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Frandsen v. Jensen-Sundquist Agency, Inc. - 802 F.2d 941 (7th Cir. 1986)


Rights of first refusal are to be interpreted narrowly. The right of first refusal is enforceable but only if the contract clearly confers it.


Appellant minority shareholder, Dennis Frandsen, entered into a stockholder agreement with majority shareholders of appellee Jensen-Sundquist, Inc. that gave Frandsen a right of first refusal (ROFR) in the case of the sale of the majority's stock and as a second option, a right to have his stock purchased at the same price as the stock was sold. Appellee larger company, First Wisconsin Corporation, proposed to merge with appellee smaller company and later agreed instead to buy appellee smaller company's stock and assets and then to liquidate its assets. Frandsen refused to consent and filed suit. He alleged that appellee smaller company breached its agreement and appellee larger company tortiously interfered with the agreement. The district court entered summary judgment for appellees.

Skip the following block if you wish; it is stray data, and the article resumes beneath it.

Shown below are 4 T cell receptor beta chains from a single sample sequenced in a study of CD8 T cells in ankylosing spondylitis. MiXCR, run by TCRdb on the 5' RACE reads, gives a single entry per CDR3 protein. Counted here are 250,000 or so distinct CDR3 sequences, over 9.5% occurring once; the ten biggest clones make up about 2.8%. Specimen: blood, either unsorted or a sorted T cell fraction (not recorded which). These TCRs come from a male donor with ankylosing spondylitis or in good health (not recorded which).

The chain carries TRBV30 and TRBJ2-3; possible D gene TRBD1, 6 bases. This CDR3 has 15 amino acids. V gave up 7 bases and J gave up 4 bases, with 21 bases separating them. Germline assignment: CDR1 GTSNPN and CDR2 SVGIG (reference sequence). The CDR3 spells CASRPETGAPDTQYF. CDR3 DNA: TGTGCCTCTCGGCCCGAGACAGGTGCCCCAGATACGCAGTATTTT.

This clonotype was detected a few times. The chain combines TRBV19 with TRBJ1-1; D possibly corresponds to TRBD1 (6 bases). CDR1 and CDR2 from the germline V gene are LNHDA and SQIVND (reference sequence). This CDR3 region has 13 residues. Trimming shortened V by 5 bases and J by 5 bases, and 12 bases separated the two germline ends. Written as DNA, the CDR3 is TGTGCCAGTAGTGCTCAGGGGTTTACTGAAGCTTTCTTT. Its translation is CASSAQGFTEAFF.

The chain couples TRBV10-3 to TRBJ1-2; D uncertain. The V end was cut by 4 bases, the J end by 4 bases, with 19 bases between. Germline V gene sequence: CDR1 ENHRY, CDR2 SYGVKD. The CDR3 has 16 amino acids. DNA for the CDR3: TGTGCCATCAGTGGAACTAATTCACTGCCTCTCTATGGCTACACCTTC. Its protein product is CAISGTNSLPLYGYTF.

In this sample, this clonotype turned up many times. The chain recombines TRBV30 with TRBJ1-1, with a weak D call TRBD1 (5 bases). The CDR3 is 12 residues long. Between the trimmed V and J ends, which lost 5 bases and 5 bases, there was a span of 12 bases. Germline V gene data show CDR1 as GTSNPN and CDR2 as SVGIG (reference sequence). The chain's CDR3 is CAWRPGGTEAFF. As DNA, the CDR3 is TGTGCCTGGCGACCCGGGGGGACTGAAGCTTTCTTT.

1. Did appellee smaller company breach its agreement with Frandsen by entering into an agreement with the appellee larger company instead of allowing Frandsen to exercise his ROFR?
  2. Did appellee larger company tortuously interfere with the agreement between Frandsen and appellee smaller company?


1) No. 2) No.


The court affirmed the entry of summary judgment and held that the agreement that gave appellant minority shareholder right of first refusal in the case of stock sale of majority did not apply to the sale of assets and liquidation of appellee company. The sale of the majority block's shares was not the same as the sale of appellee smaller company's assets. Appellant had no right to block the sale of assets and was not protected from the proposed merger or the actual liquidation of appellee smaller company. Appellant's tortious interference with a contract claim also was meritless because appellee companies' conduct did not constitute unfair competition, and there was no breach of contract.

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